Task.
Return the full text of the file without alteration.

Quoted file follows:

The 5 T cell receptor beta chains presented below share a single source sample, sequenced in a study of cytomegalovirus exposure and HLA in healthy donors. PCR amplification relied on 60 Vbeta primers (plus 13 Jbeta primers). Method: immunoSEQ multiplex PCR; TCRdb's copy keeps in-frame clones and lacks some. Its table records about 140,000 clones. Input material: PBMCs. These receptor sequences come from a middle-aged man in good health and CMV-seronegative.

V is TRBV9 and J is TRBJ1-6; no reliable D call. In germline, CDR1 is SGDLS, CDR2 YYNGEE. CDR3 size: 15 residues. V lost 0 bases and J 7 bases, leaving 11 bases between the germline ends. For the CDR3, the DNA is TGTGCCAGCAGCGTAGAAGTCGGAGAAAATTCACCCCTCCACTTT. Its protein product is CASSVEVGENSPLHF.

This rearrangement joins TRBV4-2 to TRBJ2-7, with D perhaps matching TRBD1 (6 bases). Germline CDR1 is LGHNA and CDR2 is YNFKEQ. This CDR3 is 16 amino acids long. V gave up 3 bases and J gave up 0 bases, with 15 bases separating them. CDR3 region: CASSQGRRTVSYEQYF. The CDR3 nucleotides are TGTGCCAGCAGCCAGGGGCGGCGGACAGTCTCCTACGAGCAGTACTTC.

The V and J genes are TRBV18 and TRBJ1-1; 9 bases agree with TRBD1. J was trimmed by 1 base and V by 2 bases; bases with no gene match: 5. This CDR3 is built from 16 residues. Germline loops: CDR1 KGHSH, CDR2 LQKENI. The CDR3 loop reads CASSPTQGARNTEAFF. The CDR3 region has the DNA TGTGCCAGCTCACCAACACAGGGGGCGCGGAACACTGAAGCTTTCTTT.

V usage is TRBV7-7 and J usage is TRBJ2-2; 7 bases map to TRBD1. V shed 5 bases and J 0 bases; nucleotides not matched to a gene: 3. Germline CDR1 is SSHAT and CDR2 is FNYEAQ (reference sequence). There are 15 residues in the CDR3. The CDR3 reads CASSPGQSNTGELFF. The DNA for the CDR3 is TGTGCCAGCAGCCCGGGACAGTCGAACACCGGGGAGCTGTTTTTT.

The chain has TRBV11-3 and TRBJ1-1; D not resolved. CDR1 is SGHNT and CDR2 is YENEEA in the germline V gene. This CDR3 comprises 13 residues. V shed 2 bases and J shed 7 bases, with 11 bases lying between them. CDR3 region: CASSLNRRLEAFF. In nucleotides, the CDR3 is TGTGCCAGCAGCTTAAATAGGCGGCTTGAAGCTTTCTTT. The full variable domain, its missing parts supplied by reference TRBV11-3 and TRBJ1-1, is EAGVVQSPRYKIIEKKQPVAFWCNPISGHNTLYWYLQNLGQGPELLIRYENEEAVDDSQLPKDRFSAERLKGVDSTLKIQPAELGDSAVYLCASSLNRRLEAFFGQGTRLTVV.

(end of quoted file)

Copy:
The 5 T cell receptor beta chains presented below share a single source sample, sequenced in a study of cytomegalovirus exposure and HLA in healthy donors. PCR amplification relied on 60 Vbeta primers (plus 13 Jbeta primers). Method: immunoSEQ multiplex PCR; TCRdb's copy keeps in-frame clones and lacks some. Its table records about 140,000 clones. Input material: PBMCs. These receptor sequences come from a middle-aged man in good health and CMV-seronegative.

V is TRBV9 and J is TRBJ1-6; no reliable D call. In germline, CDR1 is SGDLS, CDR2 YYNGEE. CDR3 size: 15 residues. V lost 0 bases and J 7 bases, leaving 11 bases between the germline ends. For the CDR3, the DNA is TGTGCCAGCAGCGTAGAAGTCGGAGAAAATTCACCCCTCCACTTT. Its protein product is CASSVEVGENSPLHF.

This rearrangement joins TRBV4-2 to TRBJ2-7, with D perhaps matching TRBD1 (6 bases). Germline CDR1 is LGHNA and CDR2 is YNFKEQ. This CDR3 is 16 amino acids long. V gave up 3 bases and J gave up 0 bases, with 15 bases separating them. CDR3 region: CASSQGRRTVSYEQYF. The CDR3 nucleotides are TGTGCCAGCAGCCAGGGGCGGCGGACAGTCTCCTACGAGCAGTACTTC.

The V and J genes are TRBV18 and TRBJ1-1; 9 bases agree with TRBD1. J was trimmed by 1 base and V by 2 bases; bases with no gene match: 5. This CDR3 is built from 16 residues. Germline loops: CDR1 KGHSH, CDR2 LQKENI. The CDR3 loop reads CASSPTQGARNTEAFF. The CDR3 region has the DNA TGTGCCAGCTCACCAACACAGGGGGCGCGGAACACTGAAGCTTTCTTT.

V usage is TRBV7-7 and J usage is TRBJ2-2; 7 bases map to TRBD1. V shed 5 bases and J 0 bases; nucleotides not matched to a gene: 3. Germline CDR1 is SSHAT and CDR2 is FNYEAQ (reference sequence). There are 15 residues in the CDR3. The CDR3 reads CASSPGQSNTGELFF. The DNA for the CDR3 is TGTGCCAGCAGCCCGGGACAGTCGAACACCGGGGAGCTGTTTTTT.

The chain has TRBV11-3 and TRBJ1-1; D not resolved. CDR1 is SGHNT and CDR2 is YENEEA in the germline V gene. This CDR3 comprises 13 residues. V shed 2 bases and J shed 7 bases, with 11 bases lying between them. CDR3 region: CASSLNRRLEAFF. In nucleotides, the CDR3 is TGTGCCAGCAGCTTAAATAGGCGGCTTGAAGCTTTCTTT. The full variable domain, its missing parts supplied by reference TRBV11-3 and TRBJ1-1, is EAGVVQSPRYKIIEKKQPVAFWCNPISGHNTLYWYLQNLGQGPELLIRYENEEAVDDSQLPKDRFSAERLKGVDSTLKIQPAELGDSAVYLCASSLNRRLEAFFGQGTRLTVV.